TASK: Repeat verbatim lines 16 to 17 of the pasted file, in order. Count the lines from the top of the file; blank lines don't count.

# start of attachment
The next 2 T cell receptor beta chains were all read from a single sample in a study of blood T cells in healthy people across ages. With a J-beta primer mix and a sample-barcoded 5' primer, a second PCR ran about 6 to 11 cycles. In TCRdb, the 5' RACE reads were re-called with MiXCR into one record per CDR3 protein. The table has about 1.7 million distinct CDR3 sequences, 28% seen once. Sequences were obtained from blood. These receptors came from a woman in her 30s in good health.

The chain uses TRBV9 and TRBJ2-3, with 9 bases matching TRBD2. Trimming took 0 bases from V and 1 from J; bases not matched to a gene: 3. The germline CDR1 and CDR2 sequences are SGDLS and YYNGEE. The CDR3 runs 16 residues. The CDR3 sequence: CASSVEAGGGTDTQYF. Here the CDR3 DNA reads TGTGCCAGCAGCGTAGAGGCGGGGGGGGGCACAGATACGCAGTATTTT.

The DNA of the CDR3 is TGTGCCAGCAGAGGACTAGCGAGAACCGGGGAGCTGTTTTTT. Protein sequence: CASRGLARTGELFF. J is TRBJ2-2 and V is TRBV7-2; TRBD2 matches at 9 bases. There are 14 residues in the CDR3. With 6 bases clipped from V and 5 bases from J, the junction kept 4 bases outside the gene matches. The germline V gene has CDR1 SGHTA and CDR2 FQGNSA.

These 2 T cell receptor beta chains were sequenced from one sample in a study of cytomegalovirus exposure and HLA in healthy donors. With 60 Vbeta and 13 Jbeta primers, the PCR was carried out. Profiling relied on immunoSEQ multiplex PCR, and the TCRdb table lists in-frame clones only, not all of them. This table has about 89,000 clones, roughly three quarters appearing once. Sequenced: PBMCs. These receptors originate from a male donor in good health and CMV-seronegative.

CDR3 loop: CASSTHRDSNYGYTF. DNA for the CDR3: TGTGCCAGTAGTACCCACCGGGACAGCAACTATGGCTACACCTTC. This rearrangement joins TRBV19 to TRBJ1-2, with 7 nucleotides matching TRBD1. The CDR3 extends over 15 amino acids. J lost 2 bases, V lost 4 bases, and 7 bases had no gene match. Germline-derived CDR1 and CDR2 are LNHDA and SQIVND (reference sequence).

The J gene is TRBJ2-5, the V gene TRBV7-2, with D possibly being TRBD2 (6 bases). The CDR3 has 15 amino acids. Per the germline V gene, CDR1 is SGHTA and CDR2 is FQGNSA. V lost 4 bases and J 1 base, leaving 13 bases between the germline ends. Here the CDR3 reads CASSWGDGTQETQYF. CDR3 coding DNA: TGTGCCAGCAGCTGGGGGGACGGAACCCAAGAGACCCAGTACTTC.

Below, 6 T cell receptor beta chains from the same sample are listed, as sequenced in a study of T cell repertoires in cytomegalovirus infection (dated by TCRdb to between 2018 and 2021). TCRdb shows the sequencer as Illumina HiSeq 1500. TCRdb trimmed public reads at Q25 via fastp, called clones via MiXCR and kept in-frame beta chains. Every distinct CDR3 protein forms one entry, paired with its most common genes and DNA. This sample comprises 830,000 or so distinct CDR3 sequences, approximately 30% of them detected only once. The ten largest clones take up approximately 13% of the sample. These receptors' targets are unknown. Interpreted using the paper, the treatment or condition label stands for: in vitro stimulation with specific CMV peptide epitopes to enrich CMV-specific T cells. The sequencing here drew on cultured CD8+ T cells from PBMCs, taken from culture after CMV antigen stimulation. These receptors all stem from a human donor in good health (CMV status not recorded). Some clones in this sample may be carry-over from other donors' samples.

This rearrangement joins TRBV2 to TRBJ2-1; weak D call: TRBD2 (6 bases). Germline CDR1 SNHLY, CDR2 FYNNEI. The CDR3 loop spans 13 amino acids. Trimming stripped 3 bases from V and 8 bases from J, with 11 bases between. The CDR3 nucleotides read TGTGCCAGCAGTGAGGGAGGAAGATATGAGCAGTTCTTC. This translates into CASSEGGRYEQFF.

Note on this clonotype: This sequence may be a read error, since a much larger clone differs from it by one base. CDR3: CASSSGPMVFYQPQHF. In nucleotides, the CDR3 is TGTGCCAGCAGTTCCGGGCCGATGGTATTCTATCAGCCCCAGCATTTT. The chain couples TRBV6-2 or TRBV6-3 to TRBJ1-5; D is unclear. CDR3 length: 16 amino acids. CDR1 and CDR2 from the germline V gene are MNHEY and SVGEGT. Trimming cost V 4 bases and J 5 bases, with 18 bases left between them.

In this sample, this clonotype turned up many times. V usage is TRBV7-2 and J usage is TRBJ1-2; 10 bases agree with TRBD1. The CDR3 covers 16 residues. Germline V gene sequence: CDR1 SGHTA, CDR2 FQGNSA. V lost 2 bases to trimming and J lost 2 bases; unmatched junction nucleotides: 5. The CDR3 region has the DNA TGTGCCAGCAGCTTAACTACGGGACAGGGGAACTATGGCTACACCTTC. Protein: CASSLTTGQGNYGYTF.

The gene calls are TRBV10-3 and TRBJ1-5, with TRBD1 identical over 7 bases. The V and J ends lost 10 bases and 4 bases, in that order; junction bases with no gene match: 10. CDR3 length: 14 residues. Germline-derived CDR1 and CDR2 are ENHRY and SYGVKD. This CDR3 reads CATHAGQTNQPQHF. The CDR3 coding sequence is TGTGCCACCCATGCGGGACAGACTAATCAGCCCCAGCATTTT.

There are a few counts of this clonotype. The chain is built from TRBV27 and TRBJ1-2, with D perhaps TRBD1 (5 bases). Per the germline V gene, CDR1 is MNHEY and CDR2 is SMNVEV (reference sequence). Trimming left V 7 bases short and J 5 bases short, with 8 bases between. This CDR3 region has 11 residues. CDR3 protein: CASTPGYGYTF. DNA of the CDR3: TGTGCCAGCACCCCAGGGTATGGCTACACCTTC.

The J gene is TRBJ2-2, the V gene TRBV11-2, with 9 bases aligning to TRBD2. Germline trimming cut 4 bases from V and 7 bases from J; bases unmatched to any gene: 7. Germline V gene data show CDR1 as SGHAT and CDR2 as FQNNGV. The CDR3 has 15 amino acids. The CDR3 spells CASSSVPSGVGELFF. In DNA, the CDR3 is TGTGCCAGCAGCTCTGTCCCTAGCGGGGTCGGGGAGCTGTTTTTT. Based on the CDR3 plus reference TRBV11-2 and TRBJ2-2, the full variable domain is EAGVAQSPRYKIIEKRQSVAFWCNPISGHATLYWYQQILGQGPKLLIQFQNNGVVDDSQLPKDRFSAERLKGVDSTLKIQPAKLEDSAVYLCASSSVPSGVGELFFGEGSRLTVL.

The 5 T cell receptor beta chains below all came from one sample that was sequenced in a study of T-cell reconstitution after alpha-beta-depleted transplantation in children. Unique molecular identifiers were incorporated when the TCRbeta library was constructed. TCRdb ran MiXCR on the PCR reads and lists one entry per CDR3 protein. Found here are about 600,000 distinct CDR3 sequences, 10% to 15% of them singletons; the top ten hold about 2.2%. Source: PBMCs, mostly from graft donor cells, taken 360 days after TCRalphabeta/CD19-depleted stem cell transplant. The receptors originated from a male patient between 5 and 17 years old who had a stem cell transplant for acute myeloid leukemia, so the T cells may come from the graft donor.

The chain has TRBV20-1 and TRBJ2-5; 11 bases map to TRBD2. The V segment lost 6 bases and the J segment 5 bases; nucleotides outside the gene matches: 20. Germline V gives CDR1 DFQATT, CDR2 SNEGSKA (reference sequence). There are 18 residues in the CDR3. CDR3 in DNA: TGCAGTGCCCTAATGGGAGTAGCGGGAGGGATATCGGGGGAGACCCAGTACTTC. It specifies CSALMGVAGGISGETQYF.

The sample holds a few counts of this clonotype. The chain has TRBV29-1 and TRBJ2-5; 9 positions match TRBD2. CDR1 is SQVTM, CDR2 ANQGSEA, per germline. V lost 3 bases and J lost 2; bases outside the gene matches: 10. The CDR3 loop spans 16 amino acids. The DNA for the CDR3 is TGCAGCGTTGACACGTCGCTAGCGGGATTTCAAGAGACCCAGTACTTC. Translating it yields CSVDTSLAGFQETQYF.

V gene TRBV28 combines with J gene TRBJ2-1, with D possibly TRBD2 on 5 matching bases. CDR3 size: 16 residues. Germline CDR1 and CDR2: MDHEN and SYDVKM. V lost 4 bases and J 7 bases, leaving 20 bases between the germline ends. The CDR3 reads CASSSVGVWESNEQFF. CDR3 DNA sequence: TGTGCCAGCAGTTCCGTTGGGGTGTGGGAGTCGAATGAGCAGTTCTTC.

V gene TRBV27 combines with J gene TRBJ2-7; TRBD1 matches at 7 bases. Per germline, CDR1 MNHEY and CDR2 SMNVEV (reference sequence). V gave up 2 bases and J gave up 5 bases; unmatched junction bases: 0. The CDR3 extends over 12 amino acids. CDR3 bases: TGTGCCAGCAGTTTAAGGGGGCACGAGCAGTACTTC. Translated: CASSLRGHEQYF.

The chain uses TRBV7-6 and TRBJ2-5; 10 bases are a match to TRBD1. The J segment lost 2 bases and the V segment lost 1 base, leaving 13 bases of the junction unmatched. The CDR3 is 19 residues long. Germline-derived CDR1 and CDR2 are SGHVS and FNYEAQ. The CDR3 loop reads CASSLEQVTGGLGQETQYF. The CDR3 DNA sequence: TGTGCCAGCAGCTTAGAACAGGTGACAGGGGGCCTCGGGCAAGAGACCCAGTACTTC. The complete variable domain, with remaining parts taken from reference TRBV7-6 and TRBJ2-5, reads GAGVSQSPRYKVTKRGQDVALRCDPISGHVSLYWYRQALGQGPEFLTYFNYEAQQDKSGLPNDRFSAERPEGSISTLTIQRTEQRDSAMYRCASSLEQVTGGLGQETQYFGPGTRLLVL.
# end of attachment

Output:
The sample holds a few counts of this clonotype. The chain has TRBV29-1 and TRBJ2-5; 9 positions match TRBD2. CDR1 is SQVTM, CDR2 ANQGSEA, per germline. V lost 3 bases and J lost 2; bases outside the gene matches: 10. The CDR3 loop spans 16 amino acids. The DNA for the CDR3 is TGCAGCGTTGACACGTCGCTAGCGGGATTTCAAGAGACCCAGTACTTC. Translating it yields CSVDTSLAGFQETQYF.

V gene TRBV28 combines with J gene TRBJ2-1, with D possibly TRBD2 on 5 matching bases. CDR3 size: 16 residues. Germline CDR1 and CDR2: MDHEN and SYDVKM. V lost 4 bases and J 7 bases, leaving 20 bases between the germline ends. The CDR3 reads CASSSVGVWESNEQFF. CDR3 DNA sequence: TGTGCCAGCAGTTCCGTTGGGGTGTGGGAGTCGAATGAGCAGTTCTTC.